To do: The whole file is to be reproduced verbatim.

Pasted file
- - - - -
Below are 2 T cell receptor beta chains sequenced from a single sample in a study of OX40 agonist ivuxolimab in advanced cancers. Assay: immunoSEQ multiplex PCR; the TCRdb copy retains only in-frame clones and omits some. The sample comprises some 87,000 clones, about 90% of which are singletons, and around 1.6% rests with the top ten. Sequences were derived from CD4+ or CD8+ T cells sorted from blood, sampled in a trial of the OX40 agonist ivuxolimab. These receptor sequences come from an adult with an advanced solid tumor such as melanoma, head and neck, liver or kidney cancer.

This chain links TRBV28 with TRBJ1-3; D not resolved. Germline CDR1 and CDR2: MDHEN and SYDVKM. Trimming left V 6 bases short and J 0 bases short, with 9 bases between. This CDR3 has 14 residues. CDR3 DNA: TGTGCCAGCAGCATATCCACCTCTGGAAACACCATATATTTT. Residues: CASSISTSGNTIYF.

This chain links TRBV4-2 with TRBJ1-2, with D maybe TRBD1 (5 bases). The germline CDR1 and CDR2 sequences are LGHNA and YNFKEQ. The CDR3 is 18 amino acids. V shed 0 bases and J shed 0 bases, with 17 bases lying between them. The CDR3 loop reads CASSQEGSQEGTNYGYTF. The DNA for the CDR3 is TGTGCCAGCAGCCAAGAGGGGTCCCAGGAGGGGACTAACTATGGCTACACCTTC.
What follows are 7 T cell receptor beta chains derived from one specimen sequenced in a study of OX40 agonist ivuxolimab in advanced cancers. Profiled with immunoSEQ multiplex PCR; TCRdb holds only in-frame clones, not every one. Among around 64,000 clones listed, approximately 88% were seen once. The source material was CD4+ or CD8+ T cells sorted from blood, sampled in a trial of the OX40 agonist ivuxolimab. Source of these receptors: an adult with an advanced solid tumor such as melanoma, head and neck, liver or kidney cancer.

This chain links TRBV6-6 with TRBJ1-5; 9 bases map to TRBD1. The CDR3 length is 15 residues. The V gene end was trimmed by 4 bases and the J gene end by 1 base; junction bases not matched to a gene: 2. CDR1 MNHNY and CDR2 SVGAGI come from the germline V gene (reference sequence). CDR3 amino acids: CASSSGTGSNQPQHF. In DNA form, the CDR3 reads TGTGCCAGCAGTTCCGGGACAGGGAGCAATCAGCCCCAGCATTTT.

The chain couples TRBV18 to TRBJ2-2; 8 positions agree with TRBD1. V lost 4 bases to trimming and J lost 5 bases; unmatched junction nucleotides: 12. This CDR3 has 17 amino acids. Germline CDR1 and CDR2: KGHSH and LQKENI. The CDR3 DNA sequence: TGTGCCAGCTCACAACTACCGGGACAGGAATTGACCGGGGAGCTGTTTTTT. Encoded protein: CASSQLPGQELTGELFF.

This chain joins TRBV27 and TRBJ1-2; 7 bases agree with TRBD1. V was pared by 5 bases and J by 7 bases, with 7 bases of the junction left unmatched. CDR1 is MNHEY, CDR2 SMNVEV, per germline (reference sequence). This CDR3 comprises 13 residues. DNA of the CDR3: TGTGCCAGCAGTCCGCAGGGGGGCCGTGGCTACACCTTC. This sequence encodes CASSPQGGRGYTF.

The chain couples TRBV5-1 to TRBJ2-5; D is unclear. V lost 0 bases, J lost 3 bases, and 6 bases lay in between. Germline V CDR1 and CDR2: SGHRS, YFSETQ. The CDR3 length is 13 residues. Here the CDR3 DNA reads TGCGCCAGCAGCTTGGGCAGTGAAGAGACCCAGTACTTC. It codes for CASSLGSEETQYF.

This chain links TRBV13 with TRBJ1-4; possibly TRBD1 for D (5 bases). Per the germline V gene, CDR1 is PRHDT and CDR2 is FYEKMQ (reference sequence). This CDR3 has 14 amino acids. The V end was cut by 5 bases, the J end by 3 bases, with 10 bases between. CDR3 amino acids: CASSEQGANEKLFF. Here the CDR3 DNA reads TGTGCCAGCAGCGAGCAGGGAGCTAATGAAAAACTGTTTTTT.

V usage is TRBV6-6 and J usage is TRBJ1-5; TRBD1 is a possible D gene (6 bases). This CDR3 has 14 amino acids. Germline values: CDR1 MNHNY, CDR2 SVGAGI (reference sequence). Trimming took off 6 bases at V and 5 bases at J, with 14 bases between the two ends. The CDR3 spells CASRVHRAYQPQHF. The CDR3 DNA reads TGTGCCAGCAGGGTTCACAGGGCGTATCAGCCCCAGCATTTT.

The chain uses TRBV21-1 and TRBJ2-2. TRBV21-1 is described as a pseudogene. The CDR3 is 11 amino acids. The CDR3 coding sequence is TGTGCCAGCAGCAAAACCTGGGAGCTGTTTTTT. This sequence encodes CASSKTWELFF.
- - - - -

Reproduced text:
Below are 2 T cell receptor beta chains sequenced from a single sample in a study of OX40 agonist ivuxolimab in advanced cancers. Assay: immunoSEQ multiplex PCR; the TCRdb copy retains only in-frame clones and omits some. The sample comprises some 87,000 clones, about 90% of which are singletons, and around 1.6% rests with the top ten. Sequences were derived from CD4+ or CD8+ T cells sorted from blood, sampled in a trial of the OX40 agonist ivuxolimab. These receptor sequences come from an adult with an advanced solid tumor such as melanoma, head and neck, liver or kidney cancer.

This chain links TRBV28 with TRBJ1-3; D not resolved. Germline CDR1 and CDR2: MDHEN and SYDVKM. Trimming left V 6 bases short and J 0 bases short, with 9 bases between. This CDR3 has 14 residues. CDR3 DNA: TGTGCCAGCAGCATATCCACCTCTGGAAACACCATATATTTT. Residues: CASSISTSGNTIYF.

This chain links TRBV4-2 with TRBJ1-2, with D maybe TRBD1 (5 bases). The germline CDR1 and CDR2 sequences are LGHNA and YNFKEQ. The CDR3 is 18 amino acids. V shed 0 bases and J shed 0 bases, with 17 bases lying between them. The CDR3 loop reads CASSQEGSQEGTNYGYTF. The DNA for the CDR3 is TGTGCCAGCAGCCAAGAGGGGTCCCAGGAGGGGACTAACTATGGCTACACCTTC.
What follows are 7 T cell receptor beta chains derived from one specimen sequenced in a study of OX40 agonist ivuxolimab in advanced cancers. Profiled with immunoSEQ multiplex PCR; TCRdb holds only in-frame clones, not every one. Among around 64,000 clones listed, approximately 88% were seen once. The source material was CD4+ or CD8+ T cells sorted from blood, sampled in a trial of the OX40 agonist ivuxolimab. Source of these receptors: an adult with an advanced solid tumor such as melanoma, head and neck, liver or kidney cancer.

This chain links TRBV6-6 with TRBJ1-5; 9 bases map to TRBD1. The CDR3 length is 15 residues. The V gene end was trimmed by 4 bases and the J gene end by 1 base; junction bases not matched to a gene: 2. CDR1 MNHNY and CDR2 SVGAGI come from the germline V gene (reference sequence). CDR3 amino acids: CASSSGTGSNQPQHF. In DNA form, the CDR3 reads TGTGCCAGCAGTTCCGGGACAGGGAGCAATCAGCCCCAGCATTTT.

The chain couples TRBV18 to TRBJ2-2; 8 positions agree with TRBD1. V lost 4 bases to trimming and J lost 5 bases; unmatched junction nucleotides: 12. This CDR3 has 17 amino acids. Germline CDR1 and CDR2: KGHSH and LQKENI. The CDR3 DNA sequence: TGTGCCAGCTCACAACTACCGGGACAGGAATTGACCGGGGAGCTGTTTTTT. Encoded protein: CASSQLPGQELTGELFF.

This chain joins TRBV27 and TRBJ1-2; 7 bases agree with TRBD1. V was pared by 5 bases and J by 7 bases, with 7 bases of the junction left unmatched. CDR1 is MNHEY, CDR2 SMNVEV, per germline (reference sequence). This CDR3 comprises 13 residues. DNA of the CDR3: TGTGCCAGCAGTCCGCAGGGGGGCCGTGGCTACACCTTC. This sequence encodes CASSPQGGRGYTF.

The chain couples TRBV5-1 to TRBJ2-5; D is unclear. V lost 0 bases, J lost 3 bases, and 6 bases lay in between. Germline V CDR1 and CDR2: SGHRS, YFSETQ. The CDR3 length is 13 residues. Here the CDR3 DNA reads TGCGCCAGCAGCTTGGGCAGTGAAGAGACCCAGTACTTC. It codes for CASSLGSEETQYF.

This chain links TRBV13 with TRBJ1-4; possibly TRBD1 for D (5 bases). Per the germline V gene, CDR1 is PRHDT and CDR2 is FYEKMQ (reference sequence). This CDR3 has 14 amino acids. The V end was cut by 5 bases, the J end by 3 bases, with 10 bases between. CDR3 amino acids: CASSEQGANEKLFF. Here the CDR3 DNA reads TGTGCCAGCAGCGAGCAGGGAGCTAATGAAAAACTGTTTTTT.

V usage is TRBV6-6 and J usage is TRBJ1-5; TRBD1 is a possible D gene (6 bases). This CDR3 has 14 amino acids. Germline values: CDR1 MNHNY, CDR2 SVGAGI (reference sequence). Trimming took off 6 bases at V and 5 bases at J, with 14 bases between the two ends. The CDR3 spells CASRVHRAYQPQHF. The CDR3 DNA reads TGTGCCAGCAGGGTTCACAGGGCGTATCAGCCCCAGCATTTT.

The chain uses TRBV21-1 and TRBJ2-2. TRBV21-1 is described as a pseudogene. The CDR3 is 11 amino acids. The CDR3 coding sequence is TGTGCCAGCAGCAAAACCTGGGAGCTGTTTTTT. This sequence encodes CASSKTWELFF.